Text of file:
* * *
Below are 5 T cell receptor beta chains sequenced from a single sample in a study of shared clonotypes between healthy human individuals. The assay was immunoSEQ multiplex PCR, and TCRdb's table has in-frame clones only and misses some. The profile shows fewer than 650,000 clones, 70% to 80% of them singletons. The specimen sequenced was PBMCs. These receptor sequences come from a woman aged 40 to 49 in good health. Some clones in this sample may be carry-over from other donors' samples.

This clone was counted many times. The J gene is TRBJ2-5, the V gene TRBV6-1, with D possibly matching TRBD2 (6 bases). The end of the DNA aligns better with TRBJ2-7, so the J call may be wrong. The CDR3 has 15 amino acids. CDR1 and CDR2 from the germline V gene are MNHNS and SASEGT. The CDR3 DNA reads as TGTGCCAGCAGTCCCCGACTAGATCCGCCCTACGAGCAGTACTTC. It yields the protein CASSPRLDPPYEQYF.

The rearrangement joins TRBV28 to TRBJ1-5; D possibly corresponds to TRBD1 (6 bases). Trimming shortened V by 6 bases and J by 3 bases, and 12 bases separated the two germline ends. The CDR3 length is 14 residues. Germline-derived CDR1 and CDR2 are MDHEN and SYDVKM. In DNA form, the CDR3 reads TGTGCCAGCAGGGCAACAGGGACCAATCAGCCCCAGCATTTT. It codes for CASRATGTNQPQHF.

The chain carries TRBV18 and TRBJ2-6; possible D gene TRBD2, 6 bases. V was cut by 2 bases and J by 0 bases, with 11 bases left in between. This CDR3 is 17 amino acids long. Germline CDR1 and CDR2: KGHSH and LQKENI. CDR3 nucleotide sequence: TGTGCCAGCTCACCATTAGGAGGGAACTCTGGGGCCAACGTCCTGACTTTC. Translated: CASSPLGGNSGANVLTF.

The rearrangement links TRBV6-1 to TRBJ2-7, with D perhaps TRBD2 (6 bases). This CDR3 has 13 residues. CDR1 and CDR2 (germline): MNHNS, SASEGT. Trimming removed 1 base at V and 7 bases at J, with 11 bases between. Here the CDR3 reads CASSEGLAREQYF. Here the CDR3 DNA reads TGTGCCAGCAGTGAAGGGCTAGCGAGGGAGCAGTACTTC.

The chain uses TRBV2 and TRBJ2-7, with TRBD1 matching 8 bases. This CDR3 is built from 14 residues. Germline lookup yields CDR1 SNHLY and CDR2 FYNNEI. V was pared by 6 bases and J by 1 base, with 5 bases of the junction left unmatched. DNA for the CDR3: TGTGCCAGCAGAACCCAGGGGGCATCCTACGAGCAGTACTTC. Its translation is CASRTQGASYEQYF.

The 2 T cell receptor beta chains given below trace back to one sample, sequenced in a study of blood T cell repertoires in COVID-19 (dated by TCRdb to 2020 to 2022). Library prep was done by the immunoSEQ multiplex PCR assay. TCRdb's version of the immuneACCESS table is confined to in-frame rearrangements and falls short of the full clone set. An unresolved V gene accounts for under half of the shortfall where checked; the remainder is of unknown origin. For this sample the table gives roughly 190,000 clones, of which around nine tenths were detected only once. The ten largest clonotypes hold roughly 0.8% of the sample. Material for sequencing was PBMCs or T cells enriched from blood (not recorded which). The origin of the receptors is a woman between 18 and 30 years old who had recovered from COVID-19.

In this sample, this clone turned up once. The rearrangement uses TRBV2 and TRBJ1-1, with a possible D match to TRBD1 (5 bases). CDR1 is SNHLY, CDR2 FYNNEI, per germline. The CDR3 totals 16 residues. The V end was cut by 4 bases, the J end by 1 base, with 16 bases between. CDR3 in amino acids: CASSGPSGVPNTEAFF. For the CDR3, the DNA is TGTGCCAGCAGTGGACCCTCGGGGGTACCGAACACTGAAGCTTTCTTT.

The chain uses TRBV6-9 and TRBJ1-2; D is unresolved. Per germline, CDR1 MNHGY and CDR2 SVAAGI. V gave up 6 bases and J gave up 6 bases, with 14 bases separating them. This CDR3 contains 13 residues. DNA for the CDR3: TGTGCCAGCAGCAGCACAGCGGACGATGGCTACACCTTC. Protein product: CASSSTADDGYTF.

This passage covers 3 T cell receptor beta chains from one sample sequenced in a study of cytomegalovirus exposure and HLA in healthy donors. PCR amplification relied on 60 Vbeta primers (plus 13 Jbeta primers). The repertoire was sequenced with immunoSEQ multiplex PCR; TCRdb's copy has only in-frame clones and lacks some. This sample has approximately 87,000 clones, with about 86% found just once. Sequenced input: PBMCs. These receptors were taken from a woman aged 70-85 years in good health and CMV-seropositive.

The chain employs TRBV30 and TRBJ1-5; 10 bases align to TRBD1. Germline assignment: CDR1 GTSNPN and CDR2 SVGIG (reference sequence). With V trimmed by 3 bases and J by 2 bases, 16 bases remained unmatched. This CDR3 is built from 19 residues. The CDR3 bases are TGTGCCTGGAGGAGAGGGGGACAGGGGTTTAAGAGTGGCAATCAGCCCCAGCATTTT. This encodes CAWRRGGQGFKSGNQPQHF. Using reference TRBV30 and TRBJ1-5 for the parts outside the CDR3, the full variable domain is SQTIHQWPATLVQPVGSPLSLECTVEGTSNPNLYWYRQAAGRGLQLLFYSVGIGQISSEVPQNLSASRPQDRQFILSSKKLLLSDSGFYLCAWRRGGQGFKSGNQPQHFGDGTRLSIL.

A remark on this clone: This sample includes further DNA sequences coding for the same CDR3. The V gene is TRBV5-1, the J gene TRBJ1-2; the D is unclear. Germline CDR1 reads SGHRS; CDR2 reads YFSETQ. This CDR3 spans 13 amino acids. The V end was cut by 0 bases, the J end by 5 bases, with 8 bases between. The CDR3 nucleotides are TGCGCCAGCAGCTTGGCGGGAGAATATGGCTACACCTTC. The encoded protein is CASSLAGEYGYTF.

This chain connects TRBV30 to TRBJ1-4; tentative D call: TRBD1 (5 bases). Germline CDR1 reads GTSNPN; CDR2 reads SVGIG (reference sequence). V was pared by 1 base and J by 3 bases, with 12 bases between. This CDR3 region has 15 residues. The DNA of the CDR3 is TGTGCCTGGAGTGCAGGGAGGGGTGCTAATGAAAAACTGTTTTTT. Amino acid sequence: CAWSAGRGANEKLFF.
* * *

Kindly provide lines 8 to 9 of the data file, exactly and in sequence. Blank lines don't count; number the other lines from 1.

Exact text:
In this sample, this clone turned up once. The rearrangement uses TRBV2 and TRBJ1-1, with a possible D match to TRBD1 (5 bases). CDR1 is SNHLY, CDR2 FYNNEI, per germline. The CDR3 totals 16 residues. The V end was cut by 4 bases, the J end by 1 base, with 16 bases between. CDR3 in amino acids: CASSGPSGVPNTEAFF. For the CDR3, the DNA is TGTGCCAGCAGTGGACCCTCGGGGGTACCGAACACTGAAGCTTTCTTT.

The chain uses TRBV6-9 and TRBJ1-2; D is unresolved. Per germline, CDR1 MNHGY and CDR2 SVAAGI. V gave up 6 bases and J gave up 6 bases, with 14 bases separating them. This CDR3 contains 13 residues. DNA for the CDR3: TGTGCCAGCAGCAGCACAGCGGACGATGGCTACACCTTC. Protein product: CASSSTADDGYTF.